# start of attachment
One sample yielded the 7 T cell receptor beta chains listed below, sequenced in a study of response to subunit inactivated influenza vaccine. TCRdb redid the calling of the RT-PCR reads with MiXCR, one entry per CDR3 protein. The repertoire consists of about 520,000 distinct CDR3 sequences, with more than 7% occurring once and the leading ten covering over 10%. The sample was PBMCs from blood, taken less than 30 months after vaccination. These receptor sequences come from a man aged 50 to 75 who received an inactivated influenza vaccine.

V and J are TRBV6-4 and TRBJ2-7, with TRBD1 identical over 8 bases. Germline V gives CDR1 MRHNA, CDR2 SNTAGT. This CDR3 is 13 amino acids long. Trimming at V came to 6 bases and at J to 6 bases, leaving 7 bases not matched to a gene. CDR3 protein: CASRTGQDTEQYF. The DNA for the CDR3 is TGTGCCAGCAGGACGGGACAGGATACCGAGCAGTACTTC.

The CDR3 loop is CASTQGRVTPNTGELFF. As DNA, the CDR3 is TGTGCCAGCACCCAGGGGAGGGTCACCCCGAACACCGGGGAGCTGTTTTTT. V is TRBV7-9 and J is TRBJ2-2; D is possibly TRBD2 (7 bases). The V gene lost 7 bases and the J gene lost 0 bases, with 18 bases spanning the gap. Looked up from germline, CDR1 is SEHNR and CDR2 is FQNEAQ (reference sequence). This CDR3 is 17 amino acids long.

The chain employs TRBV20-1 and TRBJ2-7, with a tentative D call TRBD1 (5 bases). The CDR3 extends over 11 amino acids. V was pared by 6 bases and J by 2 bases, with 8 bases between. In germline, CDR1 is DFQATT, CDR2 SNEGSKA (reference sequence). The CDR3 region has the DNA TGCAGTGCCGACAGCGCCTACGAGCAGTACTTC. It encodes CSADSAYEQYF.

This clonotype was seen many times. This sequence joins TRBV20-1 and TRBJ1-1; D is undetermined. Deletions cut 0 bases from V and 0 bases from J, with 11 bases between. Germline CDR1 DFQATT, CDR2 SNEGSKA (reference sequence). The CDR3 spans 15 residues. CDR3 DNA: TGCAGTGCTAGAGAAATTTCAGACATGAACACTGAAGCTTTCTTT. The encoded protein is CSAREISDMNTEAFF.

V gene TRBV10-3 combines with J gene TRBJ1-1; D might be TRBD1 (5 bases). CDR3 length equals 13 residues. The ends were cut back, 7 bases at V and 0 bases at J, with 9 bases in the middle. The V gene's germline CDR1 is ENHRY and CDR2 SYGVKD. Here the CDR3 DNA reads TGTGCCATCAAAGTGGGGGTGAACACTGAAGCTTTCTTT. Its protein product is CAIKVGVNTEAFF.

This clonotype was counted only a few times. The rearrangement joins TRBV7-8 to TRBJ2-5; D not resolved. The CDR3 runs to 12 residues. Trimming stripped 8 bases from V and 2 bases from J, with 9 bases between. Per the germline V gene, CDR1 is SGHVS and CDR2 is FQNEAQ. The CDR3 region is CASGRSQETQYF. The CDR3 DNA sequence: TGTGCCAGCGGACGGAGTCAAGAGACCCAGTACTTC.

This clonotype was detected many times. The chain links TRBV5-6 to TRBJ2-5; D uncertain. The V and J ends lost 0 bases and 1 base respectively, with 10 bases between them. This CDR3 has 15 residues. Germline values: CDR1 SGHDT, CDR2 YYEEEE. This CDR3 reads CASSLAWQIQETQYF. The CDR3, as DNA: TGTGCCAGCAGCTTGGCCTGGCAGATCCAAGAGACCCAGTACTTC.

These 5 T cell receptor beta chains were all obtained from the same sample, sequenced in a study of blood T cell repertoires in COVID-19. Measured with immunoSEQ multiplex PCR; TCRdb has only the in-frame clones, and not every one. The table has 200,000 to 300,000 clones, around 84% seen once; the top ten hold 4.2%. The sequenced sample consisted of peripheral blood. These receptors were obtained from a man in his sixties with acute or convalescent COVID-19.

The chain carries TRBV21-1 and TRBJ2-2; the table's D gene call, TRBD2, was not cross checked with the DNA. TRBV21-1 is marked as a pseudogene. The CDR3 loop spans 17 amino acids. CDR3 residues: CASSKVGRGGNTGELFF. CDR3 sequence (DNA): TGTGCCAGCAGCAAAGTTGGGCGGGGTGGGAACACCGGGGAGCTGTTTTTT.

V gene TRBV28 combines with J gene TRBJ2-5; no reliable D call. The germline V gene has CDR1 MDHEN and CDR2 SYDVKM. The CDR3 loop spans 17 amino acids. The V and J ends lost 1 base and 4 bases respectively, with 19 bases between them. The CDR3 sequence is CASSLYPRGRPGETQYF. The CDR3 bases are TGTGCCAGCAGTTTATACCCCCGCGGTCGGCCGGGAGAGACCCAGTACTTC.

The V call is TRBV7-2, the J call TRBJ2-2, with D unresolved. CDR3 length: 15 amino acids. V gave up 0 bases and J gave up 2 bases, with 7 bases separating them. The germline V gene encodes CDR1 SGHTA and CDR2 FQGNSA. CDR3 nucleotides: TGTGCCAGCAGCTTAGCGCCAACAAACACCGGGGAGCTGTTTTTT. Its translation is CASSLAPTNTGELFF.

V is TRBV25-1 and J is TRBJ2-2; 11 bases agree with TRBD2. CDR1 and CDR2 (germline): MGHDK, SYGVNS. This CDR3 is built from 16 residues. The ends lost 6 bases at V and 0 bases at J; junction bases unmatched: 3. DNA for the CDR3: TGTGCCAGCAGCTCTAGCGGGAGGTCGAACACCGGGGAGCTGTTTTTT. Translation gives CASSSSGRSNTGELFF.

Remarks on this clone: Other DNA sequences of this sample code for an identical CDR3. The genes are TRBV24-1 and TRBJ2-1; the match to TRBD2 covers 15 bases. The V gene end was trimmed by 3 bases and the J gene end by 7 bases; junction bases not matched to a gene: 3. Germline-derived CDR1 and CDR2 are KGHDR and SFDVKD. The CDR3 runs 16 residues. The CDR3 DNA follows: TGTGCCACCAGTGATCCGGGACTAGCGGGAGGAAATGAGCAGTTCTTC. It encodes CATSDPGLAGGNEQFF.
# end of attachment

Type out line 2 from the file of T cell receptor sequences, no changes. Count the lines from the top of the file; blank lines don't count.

V and J are TRBV6-4 and TRBJ2-7, with TRBD1 identical over 8 bases. Germline V gives CDR1 MRHNA, CDR2 SNTAGT. This CDR3 is 13 amino acids long. Trimming at V came to 6 bases and at J to 6 bases, leaving 7 bases not matched to a gene. CDR3 protein: CASRTGQDTEQYF. The DNA for the CDR3 is TGTGCCAGCAGGACGGGACAGGATACCGAGCAGTACTTC.